Skip to main content

Boehner: Don't repeat Iraq mistakes in Afghanistan

By John Boehner
updated 10:47 PM EDT, Sun May 4, 2014
A U.S. soldier patrols outside FOB Shank In Afghanistan.
A U.S. soldier patrols outside FOB Shank In Afghanistan.
STORY HIGHLIGHTS
  • House Speaker John Boehner says the U.S. needs to finish the job right in Afghanistan
  • The progress, he says, has been significant, but the country will continue to have setbacks
  • He argues that there is a shared, bipartisan legacy in Washington for Afghanistan
  • Boehner: History will judge us not on whether we ended wars, but how we ended them

Editor's note: Rep. John Boehner (R-Ohio) has been Speaker of the House since 2011. You can follow him on Twitter @SpeakerBoehner. The opinions expressed in this commentary are solely those of the author.

(CNN) -- Three weeks ago, I had the privilege of visiting our civilian leaders and military commanders, as well as our troops, in Afghanistan. It was my fourth trip to the country and a vastly different one than my first visit in 2007.

Flying over Kabul at night, I was struck by the changes: Electric lights and even traffic are visible throughout the valley. I was encouraged by what I saw and by what I heard from Ambassador James Cunningham and General Joseph F. Dunford, Jr.

The Afghans are taking the lead for their own security, and now they are poised to successfully transition to a new government for the first time in their history.

After 13 years, I am often asked why Afghanistan still matters. The world is growing more complicated by the day, and, in my view, more dangerous. The responsibility is on leaders in Washington to remind the American people why finishing the job right in Afghanistan remains important.

Rep. John Boehner
Rep. John Boehner

The explanation is straightforward: Not only was it the location from which the 9/11 attack that killed 3,000 Americans was planned, but the country also remains uniquely vulnerable to becoming a terrorist stronghold again if we don't complete our work to empower the Afghan people, security forces and government to protect their own country.

Our mission quite simply is to prevent another terrorist attack.

And, there's another reason we don't talk about much, but it remains equally important. Both friends and foes are watching to see whether America has the resolve to complete its task or if we will fall short of our mark out of fatigue or political expediency. This has ramifications not just for Afghanistan but other critical areas where America has strategic national security interests.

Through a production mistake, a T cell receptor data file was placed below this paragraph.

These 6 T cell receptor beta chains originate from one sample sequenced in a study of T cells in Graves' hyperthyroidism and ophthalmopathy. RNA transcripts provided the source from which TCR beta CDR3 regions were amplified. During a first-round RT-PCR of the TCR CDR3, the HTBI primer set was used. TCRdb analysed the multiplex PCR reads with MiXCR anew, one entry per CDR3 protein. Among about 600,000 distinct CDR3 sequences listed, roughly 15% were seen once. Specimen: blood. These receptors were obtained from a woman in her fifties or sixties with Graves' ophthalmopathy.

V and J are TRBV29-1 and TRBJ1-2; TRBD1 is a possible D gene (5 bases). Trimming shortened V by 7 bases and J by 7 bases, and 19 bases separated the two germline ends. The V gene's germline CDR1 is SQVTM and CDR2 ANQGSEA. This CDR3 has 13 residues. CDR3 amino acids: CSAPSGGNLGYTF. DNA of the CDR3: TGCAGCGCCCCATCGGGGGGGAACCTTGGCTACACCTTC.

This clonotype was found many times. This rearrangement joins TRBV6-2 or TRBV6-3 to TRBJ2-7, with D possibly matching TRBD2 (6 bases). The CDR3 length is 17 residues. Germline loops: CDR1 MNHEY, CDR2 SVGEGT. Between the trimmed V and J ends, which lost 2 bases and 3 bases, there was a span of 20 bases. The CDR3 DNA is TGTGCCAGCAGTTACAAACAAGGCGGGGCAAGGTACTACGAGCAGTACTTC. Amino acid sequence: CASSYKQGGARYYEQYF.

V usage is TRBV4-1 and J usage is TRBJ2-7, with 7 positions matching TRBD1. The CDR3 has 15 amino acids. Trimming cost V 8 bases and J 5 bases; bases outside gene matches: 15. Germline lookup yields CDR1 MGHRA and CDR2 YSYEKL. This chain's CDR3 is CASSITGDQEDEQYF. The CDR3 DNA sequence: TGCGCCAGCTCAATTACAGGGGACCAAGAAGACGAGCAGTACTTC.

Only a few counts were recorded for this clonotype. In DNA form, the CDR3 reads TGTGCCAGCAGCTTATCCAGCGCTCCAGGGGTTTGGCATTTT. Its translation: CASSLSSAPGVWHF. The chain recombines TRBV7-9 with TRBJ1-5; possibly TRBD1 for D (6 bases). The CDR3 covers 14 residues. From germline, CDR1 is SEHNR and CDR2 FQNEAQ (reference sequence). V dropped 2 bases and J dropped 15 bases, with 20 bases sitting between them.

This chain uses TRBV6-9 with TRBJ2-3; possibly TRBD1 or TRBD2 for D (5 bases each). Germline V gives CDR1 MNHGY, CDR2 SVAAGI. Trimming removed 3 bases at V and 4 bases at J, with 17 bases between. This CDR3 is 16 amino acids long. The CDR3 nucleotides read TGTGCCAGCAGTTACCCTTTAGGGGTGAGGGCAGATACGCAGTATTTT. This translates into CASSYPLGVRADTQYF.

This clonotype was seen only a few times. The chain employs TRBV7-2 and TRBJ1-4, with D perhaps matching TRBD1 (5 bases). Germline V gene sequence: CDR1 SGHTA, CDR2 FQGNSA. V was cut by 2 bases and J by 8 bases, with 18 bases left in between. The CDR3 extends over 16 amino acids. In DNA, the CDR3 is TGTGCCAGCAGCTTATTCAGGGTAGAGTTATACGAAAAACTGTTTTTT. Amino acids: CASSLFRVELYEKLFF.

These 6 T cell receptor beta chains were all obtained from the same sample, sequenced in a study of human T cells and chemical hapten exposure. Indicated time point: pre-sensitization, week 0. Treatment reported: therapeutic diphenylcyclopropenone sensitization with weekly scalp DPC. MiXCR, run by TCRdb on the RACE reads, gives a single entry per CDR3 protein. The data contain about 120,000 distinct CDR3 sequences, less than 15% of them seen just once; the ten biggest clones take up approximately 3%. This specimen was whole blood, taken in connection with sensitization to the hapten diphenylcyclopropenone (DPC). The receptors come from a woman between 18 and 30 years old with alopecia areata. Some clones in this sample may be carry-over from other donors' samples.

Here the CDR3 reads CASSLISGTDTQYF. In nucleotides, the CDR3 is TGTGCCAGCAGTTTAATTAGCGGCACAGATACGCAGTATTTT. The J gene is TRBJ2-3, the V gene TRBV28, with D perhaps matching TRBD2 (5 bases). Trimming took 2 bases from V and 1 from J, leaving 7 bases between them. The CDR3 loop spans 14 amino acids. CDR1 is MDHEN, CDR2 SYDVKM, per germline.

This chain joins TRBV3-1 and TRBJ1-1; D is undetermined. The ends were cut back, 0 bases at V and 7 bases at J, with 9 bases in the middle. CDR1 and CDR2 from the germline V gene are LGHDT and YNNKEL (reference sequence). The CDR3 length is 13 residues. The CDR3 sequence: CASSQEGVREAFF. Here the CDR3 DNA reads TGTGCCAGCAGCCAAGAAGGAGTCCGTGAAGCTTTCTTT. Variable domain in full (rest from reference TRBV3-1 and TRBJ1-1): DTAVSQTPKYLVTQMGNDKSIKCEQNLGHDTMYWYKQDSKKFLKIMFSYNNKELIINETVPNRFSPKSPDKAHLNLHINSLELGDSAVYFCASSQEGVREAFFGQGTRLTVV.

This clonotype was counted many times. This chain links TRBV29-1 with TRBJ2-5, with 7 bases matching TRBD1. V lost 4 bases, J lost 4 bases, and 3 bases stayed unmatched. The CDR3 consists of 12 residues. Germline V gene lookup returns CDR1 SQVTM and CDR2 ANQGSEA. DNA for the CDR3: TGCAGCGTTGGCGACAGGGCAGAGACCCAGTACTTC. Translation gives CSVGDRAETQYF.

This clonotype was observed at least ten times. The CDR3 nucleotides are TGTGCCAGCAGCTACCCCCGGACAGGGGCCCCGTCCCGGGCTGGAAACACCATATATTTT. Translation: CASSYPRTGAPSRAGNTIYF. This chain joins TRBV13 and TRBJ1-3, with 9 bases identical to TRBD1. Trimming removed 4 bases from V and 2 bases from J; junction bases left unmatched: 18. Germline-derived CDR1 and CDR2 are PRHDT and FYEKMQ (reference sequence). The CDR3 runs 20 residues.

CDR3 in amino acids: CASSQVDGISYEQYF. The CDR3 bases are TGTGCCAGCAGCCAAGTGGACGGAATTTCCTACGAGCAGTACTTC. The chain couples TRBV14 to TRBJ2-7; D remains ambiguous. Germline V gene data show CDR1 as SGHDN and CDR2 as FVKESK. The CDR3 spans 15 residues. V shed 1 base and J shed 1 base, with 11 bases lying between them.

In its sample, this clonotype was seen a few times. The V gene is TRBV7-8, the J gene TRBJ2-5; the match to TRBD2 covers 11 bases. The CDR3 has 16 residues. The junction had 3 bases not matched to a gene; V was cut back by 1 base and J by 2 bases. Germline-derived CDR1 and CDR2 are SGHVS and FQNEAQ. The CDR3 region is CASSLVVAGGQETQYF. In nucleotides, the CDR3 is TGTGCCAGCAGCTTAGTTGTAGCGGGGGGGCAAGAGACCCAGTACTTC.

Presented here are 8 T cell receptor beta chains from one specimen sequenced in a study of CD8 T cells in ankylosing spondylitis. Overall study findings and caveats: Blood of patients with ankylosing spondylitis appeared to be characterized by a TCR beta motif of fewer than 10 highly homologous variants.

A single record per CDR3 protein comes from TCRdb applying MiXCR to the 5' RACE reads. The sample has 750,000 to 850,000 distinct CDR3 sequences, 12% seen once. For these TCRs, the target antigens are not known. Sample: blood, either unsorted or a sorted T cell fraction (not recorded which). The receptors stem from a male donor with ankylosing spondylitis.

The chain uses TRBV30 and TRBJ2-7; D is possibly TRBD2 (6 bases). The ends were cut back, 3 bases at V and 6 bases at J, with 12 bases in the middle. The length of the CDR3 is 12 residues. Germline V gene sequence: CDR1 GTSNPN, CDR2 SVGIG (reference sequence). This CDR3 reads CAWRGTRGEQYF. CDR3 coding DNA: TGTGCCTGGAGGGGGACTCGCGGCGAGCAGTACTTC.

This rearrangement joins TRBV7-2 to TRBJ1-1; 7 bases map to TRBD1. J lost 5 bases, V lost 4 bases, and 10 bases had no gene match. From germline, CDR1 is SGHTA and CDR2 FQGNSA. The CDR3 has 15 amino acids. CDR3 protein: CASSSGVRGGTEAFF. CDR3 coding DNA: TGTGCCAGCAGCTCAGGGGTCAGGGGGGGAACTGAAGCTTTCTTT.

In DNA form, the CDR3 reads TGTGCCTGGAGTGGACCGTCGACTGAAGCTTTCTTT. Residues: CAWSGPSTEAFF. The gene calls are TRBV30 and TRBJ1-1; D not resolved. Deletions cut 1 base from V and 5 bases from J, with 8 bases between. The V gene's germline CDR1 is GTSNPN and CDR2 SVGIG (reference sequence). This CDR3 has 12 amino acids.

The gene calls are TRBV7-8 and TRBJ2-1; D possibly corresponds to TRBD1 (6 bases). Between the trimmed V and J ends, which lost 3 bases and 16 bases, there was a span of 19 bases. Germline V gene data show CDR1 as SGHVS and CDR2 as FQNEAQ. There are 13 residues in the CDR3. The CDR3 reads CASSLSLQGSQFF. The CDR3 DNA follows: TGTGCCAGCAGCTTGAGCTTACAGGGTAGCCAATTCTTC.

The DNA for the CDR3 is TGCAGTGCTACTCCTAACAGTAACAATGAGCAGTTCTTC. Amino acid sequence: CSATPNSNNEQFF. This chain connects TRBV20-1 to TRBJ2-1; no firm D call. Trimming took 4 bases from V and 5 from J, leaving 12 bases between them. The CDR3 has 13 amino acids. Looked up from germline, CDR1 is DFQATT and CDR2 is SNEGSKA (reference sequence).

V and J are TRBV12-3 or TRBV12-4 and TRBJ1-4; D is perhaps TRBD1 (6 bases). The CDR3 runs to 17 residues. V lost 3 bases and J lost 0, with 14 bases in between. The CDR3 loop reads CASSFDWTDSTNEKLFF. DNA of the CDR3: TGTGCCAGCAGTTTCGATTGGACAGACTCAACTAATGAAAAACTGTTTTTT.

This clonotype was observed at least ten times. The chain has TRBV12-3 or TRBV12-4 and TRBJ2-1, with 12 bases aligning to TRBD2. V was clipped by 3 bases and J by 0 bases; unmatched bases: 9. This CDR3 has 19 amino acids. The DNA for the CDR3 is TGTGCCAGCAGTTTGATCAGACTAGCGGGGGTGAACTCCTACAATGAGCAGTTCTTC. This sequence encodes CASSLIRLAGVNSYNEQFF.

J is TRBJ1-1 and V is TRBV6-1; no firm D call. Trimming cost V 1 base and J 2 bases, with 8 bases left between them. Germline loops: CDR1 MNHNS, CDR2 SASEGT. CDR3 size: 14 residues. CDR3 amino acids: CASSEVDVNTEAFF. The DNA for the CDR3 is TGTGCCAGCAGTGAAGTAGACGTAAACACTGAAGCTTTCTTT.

Make no mistake, Afghanistan remains a tough fight. The progress has been significant, but the country will continue to have setbacks. Violence, like the recent tragic shooting at a Kabul hospital, is going to continue. Terrorist organizations will continue to attempt high-profile attacks to break our resolve.

But because of the courage and sacrifices of our deployed men and women, both military and civilian, I am optimistic that we can achieve our mission successfully if Washington doesn't squander this progress.

At the time of my visit, I said that I hoped Washington and Kabul would always be worthy of the shared sacrifice and effort that our troops, the international community, and the Afghan people have made. The biggest takeaway from my visit is that of all the challenges facing our strategy for Afghanistan, the most potentially damaging and completely avoidable is quitting just short of the goal line.

3 Americans killed in Afghanistan attack
Amputees find new hope with prostheses
Racing to honor her husband

It's essential that we do not repeat the same mistakes in Afghanistan that we made in Iraq. Before the end of this year, the Obama administration must reach a bilateral security agreement with the Afghan government that reinforces our commitment to the Afghan people and its security forces.

With input from our commanders on the ground, this will likely require retaining a credible, residual troop presence to help continue to thwart terrorist networks as well as provide appropriate levels of training and advice to the Afghan security forces as they continue to grow and mature into an effective, independent fighting force.

As a former small business man, I like an analogy I heard on our efforts to train and assist the Afghan Security Forces: we've helped them open for business, and now we need to ensure they have the processes and logistics in place to stay in business. Our military has a clear, understandable plan to put themselves out of business at the end of this process.